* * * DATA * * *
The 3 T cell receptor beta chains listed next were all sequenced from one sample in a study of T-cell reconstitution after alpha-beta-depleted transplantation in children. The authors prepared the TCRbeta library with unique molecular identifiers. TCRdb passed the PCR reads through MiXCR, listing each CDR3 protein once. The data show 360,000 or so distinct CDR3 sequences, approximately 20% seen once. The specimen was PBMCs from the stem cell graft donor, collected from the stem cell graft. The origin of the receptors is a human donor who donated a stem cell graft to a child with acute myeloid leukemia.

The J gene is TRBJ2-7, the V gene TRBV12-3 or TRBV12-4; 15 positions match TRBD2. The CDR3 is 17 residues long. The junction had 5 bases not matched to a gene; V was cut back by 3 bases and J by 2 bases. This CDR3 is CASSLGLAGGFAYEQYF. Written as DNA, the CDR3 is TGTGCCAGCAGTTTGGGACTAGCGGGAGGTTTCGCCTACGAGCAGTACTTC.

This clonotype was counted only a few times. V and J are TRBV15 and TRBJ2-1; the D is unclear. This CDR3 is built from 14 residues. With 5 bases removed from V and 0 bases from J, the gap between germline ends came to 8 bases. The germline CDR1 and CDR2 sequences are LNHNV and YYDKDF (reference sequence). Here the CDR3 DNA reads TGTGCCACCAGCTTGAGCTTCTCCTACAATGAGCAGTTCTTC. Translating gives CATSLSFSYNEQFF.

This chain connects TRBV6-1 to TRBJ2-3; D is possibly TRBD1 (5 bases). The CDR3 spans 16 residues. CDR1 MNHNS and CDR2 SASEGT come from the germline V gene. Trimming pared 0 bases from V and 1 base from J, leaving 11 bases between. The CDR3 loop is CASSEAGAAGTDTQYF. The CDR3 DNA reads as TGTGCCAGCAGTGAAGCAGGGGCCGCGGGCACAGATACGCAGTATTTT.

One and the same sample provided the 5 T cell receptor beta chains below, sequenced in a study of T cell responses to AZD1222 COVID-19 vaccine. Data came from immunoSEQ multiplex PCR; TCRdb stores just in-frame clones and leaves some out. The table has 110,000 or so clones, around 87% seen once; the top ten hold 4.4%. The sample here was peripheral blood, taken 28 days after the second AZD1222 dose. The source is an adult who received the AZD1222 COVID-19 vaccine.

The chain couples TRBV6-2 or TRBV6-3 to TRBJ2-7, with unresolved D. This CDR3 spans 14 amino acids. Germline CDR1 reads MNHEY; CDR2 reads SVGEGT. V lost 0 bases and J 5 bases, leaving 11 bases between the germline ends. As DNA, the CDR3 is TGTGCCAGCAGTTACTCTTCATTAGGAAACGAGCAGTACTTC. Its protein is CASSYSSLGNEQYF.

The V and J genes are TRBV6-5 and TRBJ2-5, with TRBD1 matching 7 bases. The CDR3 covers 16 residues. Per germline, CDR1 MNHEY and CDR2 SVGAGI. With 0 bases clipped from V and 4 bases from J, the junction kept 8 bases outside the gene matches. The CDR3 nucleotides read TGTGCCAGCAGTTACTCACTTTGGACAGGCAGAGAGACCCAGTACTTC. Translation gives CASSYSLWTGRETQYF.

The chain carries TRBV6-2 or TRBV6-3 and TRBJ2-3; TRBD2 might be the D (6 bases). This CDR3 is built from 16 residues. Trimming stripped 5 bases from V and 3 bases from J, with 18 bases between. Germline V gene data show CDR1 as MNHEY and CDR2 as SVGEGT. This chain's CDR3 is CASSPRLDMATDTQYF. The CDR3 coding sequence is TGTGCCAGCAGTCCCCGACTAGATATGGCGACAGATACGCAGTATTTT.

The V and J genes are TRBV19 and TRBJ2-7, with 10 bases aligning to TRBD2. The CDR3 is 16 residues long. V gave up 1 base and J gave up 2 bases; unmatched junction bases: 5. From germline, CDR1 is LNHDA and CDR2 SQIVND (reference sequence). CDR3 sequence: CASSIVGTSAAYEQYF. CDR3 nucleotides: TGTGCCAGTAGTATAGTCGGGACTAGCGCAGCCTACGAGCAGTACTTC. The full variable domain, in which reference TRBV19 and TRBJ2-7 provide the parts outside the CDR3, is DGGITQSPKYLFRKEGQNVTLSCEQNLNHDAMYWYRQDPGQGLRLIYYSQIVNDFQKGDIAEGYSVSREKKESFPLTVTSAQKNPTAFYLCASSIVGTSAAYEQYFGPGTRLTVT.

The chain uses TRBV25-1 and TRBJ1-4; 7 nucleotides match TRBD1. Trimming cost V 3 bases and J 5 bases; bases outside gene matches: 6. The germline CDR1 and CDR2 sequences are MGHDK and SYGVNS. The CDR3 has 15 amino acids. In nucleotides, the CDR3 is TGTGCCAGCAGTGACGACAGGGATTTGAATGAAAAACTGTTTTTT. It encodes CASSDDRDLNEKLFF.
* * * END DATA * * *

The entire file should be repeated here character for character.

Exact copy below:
The 3 T cell receptor beta chains listed next were all sequenced from one sample in a study of T-cell reconstitution after alpha-beta-depleted transplantation in children. The authors prepared the TCRbeta library with unique molecular identifiers. TCRdb passed the PCR reads through MiXCR, listing each CDR3 protein once. The data show 360,000 or so distinct CDR3 sequences, approximately 20% seen once. The specimen was PBMCs from the stem cell graft donor, collected from the stem cell graft. The origin of the receptors is a human donor who donated a stem cell graft to a child with acute myeloid leukemia.

The J gene is TRBJ2-7, the V gene TRBV12-3 or TRBV12-4; 15 positions match TRBD2. The CDR3 is 17 residues long. The junction had 5 bases not matched to a gene; V was cut back by 3 bases and J by 2 bases. This CDR3 is CASSLGLAGGFAYEQYF. Written as DNA, the CDR3 is TGTGCCAGCAGTTTGGGACTAGCGGGAGGTTTCGCCTACGAGCAGTACTTC.

This clonotype was counted only a few times. V and J are TRBV15 and TRBJ2-1; the D is unclear. This CDR3 is built from 14 residues. With 5 bases removed from V and 0 bases from J, the gap between germline ends came to 8 bases. The germline CDR1 and CDR2 sequences are LNHNV and YYDKDF (reference sequence). Here the CDR3 DNA reads TGTGCCACCAGCTTGAGCTTCTCCTACAATGAGCAGTTCTTC. Translating gives CATSLSFSYNEQFF.

This chain connects TRBV6-1 to TRBJ2-3; D is possibly TRBD1 (5 bases). The CDR3 spans 16 residues. CDR1 MNHNS and CDR2 SASEGT come from the germline V gene. Trimming pared 0 bases from V and 1 base from J, leaving 11 bases between. The CDR3 loop is CASSEAGAAGTDTQYF. The CDR3 DNA reads as TGTGCCAGCAGTGAAGCAGGGGCCGCGGGCACAGATACGCAGTATTTT.

One and the same sample provided the 5 T cell receptor beta chains below, sequenced in a study of T cell responses to AZD1222 COVID-19 vaccine. Data came from immunoSEQ multiplex PCR; TCRdb stores just in-frame clones and leaves some out. The table has 110,000 or so clones, around 87% seen once; the top ten hold 4.4%. The sample here was peripheral blood, taken 28 days after the second AZD1222 dose. The source is an adult who received the AZD1222 COVID-19 vaccine.

The chain couples TRBV6-2 or TRBV6-3 to TRBJ2-7, with unresolved D. This CDR3 spans 14 amino acids. Germline CDR1 reads MNHEY; CDR2 reads SVGEGT. V lost 0 bases and J 5 bases, leaving 11 bases between the germline ends. As DNA, the CDR3 is TGTGCCAGCAGTTACTCTTCATTAGGAAACGAGCAGTACTTC. Its protein is CASSYSSLGNEQYF.

The V and J genes are TRBV6-5 and TRBJ2-5, with TRBD1 matching 7 bases. The CDR3 covers 16 residues. Per germline, CDR1 MNHEY and CDR2 SVGAGI. With 0 bases clipped from V and 4 bases from J, the junction kept 8 bases outside the gene matches. The CDR3 nucleotides read TGTGCCAGCAGTTACTCACTTTGGACAGGCAGAGAGACCCAGTACTTC. Translation gives CASSYSLWTGRETQYF.

The chain carries TRBV6-2 or TRBV6-3 and TRBJ2-3; TRBD2 might be the D (6 bases). This CDR3 is built from 16 residues. Trimming stripped 5 bases from V and 3 bases from J, with 18 bases between. Germline V gene data show CDR1 as MNHEY and CDR2 as SVGEGT. This chain's CDR3 is CASSPRLDMATDTQYF. The CDR3 coding sequence is TGTGCCAGCAGTCCCCGACTAGATATGGCGACAGATACGCAGTATTTT.

The V and J genes are TRBV19 and TRBJ2-7, with 10 bases aligning to TRBD2. The CDR3 is 16 residues long. V gave up 1 base and J gave up 2 bases; unmatched junction bases: 5. From germline, CDR1 is LNHDA and CDR2 SQIVND (reference sequence). CDR3 sequence: CASSIVGTSAAYEQYF. CDR3 nucleotides: TGTGCCAGTAGTATAGTCGGGACTAGCGCAGCCTACGAGCAGTACTTC. The full variable domain, in which reference TRBV19 and TRBJ2-7 provide the parts outside the CDR3, is DGGITQSPKYLFRKEGQNVTLSCEQNLNHDAMYWYRQDPGQGLRLIYYSQIVNDFQKGDIAEGYSVSREKKESFPLTVTSAQKNPTAFYLCASSIVGTSAAYEQYFGPGTRLTVT.

The chain uses TRBV25-1 and TRBJ1-4; 7 nucleotides match TRBD1. Trimming cost V 3 bases and J 5 bases; bases outside gene matches: 6. The germline CDR1 and CDR2 sequences are MGHDK and SYGVNS. The CDR3 has 15 amino acids. In nucleotides, the CDR3 is TGTGCCAGCAGTGACGACAGGGATTTGAATGAAAAACTGTTTTTT. It encodes CASSDDRDLNEKLFF.